Both seats are important because they’re parliamentary seats. More importantly, both were won by PM Najib’s UMNO party with razor-thin majority of 399 (Sungai Besar) and 1,082 (Kuala Kangsar) votes in the 2013 national election. Traditionally, both seats were fought by opposition PAS party. Naturally, PAS believe the seats belong to them and no one else.


First thing first, do you think PM Najib Razak will avoid both seats after a stunning victory in Sarawak, despite his explosive 1MDB scandal and the unpopular GST policy? NO WAY! In fact, he has more reason to contest both seats to benchmark his administration chances in Peninsula Malaysia, should he decides to call for a nationwide snap election this year.

13 General Election - Parliamentary Seats Performance 2008 vs 2013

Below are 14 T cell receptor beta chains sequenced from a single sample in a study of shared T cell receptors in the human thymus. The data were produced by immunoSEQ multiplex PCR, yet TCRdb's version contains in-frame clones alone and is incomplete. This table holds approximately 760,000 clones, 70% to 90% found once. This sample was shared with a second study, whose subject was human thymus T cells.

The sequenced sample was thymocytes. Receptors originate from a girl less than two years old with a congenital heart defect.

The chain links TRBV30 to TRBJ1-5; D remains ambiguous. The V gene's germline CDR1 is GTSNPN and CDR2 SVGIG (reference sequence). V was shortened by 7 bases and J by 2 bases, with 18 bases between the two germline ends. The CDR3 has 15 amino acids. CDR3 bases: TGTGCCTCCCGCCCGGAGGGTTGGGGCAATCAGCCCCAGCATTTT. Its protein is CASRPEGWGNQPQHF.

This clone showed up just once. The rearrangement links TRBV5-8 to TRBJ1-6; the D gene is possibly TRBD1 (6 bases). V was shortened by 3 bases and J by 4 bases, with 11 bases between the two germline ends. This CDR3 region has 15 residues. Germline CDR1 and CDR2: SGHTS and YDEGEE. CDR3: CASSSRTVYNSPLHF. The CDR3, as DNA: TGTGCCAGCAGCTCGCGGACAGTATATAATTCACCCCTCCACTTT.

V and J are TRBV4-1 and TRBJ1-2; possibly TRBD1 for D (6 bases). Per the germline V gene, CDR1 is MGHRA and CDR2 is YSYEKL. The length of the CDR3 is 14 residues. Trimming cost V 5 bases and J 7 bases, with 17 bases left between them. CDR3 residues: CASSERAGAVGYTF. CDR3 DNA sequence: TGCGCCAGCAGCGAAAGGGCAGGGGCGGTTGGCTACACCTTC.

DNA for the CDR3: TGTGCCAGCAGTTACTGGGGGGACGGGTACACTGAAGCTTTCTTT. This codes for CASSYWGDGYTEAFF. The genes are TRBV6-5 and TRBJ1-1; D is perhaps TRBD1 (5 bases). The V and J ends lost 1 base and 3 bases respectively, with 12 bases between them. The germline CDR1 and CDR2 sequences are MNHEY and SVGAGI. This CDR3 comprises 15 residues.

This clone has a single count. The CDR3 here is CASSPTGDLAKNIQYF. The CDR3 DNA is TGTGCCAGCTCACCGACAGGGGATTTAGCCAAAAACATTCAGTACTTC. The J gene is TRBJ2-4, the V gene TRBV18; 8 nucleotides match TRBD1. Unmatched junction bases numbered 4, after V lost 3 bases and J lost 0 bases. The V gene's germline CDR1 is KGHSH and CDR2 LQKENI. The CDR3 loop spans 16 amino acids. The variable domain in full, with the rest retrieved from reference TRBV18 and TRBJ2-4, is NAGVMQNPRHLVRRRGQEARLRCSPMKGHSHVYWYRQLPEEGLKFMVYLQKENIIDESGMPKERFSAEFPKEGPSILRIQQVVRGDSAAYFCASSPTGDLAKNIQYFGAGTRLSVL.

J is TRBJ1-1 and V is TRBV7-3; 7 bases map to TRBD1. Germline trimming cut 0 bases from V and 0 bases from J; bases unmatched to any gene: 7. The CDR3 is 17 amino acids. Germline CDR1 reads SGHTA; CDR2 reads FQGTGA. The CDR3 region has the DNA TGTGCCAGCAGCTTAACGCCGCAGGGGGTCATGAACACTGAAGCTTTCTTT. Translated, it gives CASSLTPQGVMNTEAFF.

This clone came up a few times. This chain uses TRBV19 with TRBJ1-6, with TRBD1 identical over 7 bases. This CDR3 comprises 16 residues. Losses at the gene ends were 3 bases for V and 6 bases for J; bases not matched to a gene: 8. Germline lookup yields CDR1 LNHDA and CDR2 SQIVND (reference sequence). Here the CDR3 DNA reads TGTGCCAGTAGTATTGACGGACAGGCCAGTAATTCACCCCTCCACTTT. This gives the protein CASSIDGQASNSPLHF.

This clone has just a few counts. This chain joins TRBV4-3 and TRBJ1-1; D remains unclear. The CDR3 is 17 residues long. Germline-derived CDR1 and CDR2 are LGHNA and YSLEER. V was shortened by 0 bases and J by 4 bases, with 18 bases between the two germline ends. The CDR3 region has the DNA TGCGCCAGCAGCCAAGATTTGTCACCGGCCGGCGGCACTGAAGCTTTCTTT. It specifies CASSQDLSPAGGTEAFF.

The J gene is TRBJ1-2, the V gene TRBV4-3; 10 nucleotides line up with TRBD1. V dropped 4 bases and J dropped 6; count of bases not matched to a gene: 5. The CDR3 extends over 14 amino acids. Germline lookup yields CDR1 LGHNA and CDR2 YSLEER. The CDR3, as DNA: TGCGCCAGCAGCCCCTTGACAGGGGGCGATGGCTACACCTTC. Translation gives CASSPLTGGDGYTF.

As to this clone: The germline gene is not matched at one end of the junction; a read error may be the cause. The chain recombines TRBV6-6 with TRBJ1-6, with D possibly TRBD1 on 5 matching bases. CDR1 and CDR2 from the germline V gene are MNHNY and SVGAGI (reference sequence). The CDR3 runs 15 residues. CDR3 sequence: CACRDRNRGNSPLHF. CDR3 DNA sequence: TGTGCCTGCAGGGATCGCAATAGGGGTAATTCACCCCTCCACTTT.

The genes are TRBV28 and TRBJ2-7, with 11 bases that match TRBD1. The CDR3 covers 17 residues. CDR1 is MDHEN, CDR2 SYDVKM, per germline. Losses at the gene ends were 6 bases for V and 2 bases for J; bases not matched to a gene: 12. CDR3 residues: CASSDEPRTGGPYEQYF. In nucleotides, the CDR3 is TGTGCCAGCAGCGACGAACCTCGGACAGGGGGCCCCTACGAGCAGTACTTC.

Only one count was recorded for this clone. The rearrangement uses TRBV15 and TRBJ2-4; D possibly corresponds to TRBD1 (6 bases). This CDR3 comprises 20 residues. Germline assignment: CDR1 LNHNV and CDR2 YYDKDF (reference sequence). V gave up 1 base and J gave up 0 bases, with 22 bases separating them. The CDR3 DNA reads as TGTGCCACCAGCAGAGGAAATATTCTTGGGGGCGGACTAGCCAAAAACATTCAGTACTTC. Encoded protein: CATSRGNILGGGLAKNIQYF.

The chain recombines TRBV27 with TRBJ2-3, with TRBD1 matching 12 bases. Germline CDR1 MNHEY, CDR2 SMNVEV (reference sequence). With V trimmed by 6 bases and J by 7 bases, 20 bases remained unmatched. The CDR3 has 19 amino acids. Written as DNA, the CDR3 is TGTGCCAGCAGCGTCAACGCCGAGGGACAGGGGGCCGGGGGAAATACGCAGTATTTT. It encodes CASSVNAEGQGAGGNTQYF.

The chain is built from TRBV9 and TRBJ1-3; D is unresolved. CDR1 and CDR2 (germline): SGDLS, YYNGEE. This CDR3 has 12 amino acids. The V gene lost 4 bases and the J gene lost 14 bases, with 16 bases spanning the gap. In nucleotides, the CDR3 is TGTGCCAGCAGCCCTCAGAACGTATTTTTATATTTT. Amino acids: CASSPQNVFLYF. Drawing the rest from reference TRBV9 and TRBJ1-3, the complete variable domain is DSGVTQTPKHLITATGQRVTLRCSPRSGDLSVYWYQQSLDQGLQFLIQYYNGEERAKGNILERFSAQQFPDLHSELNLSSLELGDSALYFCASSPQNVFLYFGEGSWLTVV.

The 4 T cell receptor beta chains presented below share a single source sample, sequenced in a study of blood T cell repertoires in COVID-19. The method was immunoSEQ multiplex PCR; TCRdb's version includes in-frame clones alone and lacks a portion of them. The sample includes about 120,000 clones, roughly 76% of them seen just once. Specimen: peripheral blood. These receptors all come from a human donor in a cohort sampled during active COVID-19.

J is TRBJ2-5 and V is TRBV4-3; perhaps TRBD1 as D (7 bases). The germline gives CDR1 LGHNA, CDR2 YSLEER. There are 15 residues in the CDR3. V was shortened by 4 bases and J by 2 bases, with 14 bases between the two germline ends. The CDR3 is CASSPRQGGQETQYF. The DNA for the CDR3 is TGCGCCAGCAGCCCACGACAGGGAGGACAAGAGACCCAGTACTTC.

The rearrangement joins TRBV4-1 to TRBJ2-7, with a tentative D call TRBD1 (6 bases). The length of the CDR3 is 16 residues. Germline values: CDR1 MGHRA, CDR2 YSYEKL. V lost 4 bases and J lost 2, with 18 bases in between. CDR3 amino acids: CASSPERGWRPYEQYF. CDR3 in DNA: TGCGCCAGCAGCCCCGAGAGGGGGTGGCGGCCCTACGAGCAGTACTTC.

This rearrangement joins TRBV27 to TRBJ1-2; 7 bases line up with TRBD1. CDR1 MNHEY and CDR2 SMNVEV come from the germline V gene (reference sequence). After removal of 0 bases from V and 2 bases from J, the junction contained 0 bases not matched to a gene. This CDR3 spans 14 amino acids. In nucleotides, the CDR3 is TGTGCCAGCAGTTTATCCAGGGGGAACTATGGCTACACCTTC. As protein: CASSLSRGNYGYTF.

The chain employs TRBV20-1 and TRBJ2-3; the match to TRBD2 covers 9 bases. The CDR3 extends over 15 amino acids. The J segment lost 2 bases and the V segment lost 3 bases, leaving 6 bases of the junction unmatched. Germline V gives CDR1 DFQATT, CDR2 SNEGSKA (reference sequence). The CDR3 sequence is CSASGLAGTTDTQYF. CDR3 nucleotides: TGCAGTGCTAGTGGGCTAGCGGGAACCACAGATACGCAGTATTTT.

After all, even if Najib losses one or both parliamentary seats, his government will not collapse. His ruling coalition government will still possess 131 seats (minus 2 seats) in the 222-parliament-seat. At worst, he can stubbornly sit throughout his 5-year term until August 2018, annoying the hell out of his critics. But can PAS really win one of the seats, let alone both?


Looking at the past results from 2004, 2008 to the 2013 national elections, there’s little doubt that PAS has 99% probability of winning both seats this round. Thanks to PAS supremo Hadi Awang, however, such opportunity was long gone the moment he chose to shout “HUDUD” and subsequently severed its relationship with DAP. He had burnt the bridge.

Prime Minister Najib Razak and PAS President Hadi Awang